Lizard occurrence and their age classes

Overall, we recorded a total of 533 individuals of 11 species and 5 families: 155 on Cocinas (3 species, 2 families), 89 on La Pajarera (5 species, 3 families), 151 on San Agustín (5 species, 4 families), and 138 on the mainland (6 species, 2 families) (Table 1). Of the 11 species recorded on the mainland, Norops nebulosus, Aspidoscelis communis, A. lineattissima, Ctenosaura pectinata, Hemidactylus frenatus, Iguana rhinolopha, Phyllodactylus rupinus, and Urosaurus bicarinatus were found on the islands (Table 1). Therefore, Holcosus miadis, Sceloporus melanorhinus, and Sceloporus utiformis were observed only on the mainland (Table 1). Only 2 species (Aspodoscelis communis and A. lineattissima) were recorded on the mainland and the 3 islands (Table 1). Taking into account all species, the highest encounter frequency of lizards was recorded on both the mainland and San Agustín Island; however, the species A. communis was the most frequently observed on the mainland with the species U. bicarinatus as the most frequently observed on San Agustín Island (Table 1). La Pajarera Island showed the lowest encounter frequency regarding all lizard species (Table 1).

Table 1 Encounter frequency (mean of individuals per hour ± standard error) of lizard species on 3 islands off and the mainland of the coast of Jalisco, Mexico. 

Species Cocinas Mainland La Pajarera San Agustín
Aspidoscelis communis 4.8 ± 2.5 8 ± 3.0 3.9 ± 2.0 0.1 ± 0.1
Aspidoscelis lineattissima 5 ± 2.0 3.2 ± 1.5 4.2 ± 1.7 0.8 ± 0.3
Ctenosaura pectinata 0.1 ± 0.1
Hemidactylus frenatus 0.3 ± 0.1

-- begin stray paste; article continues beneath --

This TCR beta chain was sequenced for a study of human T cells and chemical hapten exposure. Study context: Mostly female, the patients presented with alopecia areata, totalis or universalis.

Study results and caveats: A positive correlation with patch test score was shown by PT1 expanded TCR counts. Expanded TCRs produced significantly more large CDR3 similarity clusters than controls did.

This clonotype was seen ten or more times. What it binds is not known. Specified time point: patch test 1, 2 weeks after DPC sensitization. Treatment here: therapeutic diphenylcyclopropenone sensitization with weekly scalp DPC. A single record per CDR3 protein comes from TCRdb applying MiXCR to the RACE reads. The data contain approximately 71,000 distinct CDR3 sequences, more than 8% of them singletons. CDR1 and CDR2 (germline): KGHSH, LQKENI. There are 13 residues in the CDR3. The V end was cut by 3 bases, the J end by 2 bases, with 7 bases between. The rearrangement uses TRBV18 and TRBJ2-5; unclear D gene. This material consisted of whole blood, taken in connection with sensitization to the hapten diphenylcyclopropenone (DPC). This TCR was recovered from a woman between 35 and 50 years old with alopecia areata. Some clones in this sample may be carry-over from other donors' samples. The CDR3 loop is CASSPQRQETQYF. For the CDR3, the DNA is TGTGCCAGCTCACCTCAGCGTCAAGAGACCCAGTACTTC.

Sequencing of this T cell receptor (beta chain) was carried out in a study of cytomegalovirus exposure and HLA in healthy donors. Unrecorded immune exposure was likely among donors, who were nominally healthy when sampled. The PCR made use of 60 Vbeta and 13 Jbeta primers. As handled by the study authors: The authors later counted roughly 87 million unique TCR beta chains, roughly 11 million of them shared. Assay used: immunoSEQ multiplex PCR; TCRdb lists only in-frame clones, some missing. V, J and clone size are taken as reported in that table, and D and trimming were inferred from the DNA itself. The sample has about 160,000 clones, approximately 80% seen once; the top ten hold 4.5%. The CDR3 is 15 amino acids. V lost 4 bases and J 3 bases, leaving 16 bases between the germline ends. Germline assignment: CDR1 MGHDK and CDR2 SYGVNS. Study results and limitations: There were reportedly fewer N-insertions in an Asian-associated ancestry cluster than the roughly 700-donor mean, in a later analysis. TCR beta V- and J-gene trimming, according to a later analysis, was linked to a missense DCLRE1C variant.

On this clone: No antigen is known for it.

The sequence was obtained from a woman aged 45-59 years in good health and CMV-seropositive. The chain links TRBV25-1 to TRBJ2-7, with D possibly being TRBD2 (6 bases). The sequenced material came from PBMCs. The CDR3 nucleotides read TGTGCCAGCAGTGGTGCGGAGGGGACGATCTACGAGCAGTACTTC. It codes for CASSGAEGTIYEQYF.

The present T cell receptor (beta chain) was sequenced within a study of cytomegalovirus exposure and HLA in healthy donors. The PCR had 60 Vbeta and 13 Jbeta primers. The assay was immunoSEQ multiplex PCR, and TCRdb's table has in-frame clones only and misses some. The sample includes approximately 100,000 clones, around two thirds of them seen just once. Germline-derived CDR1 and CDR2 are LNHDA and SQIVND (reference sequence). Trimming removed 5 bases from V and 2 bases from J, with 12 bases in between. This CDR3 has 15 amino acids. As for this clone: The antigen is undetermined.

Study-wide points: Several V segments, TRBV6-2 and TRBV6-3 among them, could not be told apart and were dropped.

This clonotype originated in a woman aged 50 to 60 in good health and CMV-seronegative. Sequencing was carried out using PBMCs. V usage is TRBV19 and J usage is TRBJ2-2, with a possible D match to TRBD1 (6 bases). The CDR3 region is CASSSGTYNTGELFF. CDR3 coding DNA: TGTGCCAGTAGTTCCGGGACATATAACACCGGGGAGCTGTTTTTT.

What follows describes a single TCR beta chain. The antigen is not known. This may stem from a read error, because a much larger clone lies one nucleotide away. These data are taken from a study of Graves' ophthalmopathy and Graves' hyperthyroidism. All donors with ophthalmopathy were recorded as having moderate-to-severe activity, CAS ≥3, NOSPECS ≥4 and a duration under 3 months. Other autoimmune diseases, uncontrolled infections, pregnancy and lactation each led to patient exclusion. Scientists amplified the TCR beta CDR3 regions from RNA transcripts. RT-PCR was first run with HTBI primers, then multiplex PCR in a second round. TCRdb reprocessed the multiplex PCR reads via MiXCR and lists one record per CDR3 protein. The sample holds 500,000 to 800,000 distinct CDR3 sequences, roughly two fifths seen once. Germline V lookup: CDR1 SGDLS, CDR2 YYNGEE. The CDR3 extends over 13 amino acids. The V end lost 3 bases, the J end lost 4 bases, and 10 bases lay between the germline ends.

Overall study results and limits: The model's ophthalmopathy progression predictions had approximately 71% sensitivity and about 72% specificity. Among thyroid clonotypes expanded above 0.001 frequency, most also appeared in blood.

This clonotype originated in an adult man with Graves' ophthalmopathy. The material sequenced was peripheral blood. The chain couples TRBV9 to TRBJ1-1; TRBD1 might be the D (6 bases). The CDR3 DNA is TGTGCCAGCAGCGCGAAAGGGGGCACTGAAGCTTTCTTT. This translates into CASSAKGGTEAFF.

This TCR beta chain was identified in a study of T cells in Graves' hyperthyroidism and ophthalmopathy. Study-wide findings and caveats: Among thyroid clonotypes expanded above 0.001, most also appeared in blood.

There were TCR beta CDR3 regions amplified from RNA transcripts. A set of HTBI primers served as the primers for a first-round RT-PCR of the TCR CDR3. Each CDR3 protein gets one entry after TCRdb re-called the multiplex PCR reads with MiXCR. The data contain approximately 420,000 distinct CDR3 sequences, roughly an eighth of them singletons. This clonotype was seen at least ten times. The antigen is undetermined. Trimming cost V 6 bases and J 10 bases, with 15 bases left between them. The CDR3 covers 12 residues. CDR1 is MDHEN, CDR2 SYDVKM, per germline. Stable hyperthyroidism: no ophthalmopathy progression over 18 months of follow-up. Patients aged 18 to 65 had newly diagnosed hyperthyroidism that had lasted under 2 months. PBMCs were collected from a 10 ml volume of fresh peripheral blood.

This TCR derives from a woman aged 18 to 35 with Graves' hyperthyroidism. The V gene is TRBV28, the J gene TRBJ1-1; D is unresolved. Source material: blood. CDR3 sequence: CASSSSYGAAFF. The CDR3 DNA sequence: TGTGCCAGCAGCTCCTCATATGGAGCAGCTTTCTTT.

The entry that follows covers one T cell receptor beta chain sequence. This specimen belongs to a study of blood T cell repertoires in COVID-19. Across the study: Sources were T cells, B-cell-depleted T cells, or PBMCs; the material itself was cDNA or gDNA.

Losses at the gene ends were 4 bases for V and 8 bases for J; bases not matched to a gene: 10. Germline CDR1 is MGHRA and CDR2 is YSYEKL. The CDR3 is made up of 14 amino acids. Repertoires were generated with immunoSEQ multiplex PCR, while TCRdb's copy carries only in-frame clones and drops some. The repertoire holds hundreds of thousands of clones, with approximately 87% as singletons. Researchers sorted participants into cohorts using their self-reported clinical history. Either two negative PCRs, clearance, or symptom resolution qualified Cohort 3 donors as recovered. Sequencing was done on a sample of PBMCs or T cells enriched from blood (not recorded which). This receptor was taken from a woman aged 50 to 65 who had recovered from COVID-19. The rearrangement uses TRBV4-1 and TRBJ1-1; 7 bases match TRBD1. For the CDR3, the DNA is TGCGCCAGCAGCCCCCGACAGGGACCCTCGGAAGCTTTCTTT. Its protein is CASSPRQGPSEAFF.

Holcosus miadis 0.3 ± 0.1
Iguana rhinolopha 0.4 ± 0.2
Norops nebulosus 0.8 ± 0.2
Phyllodactylus rupinus 0.2 ± 0.1 0.2 ± 0.1
Sceloporus melanorhinus 0.4 ± 0.2
Sceloporus utiformis 1.8 ± 0.7
Urosaurus bicarinatus 0.1 ± 0.1 11 ± 3.7
Total 11.5 ± 5.0 13.8 ± 4.7 8.8 ± 3.7 13.8 ± 4.1

Adults, juveniles, and hatchlings were observed in 9 of the 11 species recorded, whereas for the species A. undulata and C. pectinata only adults were observed (Fig. 2). The most predominant age class for the majority of species was adults, with the exception of N. nebulosus, S. melanorhinus, and S. utiformis. In the first 2 species, the predominant age classes were juveniles, whereas hatchlings were common in S. utiformis (Fig. 2).

Figure 2 Percentage of individuals observed by age classes in the study area on the coast of Jalisco, Mexico. The species recorded were Aspidoscelis communis (Acom), Aspidoscelis lineattissima (Alin), Ctenosaura pectinata (Cpec), Hemidactylus frenatus (Hfre), Holcosus miadis (Hmia), Iguana rhinolopha (Irhi), Norops nebulosus (Nneb), Phyllodactylus rupinus (Prup), Sceloporus melanorhinus (Smel), Sceloporus utiformis (Suti), and Urosaurus bicarinatus (Ubic). 

Insularity in lizard ecology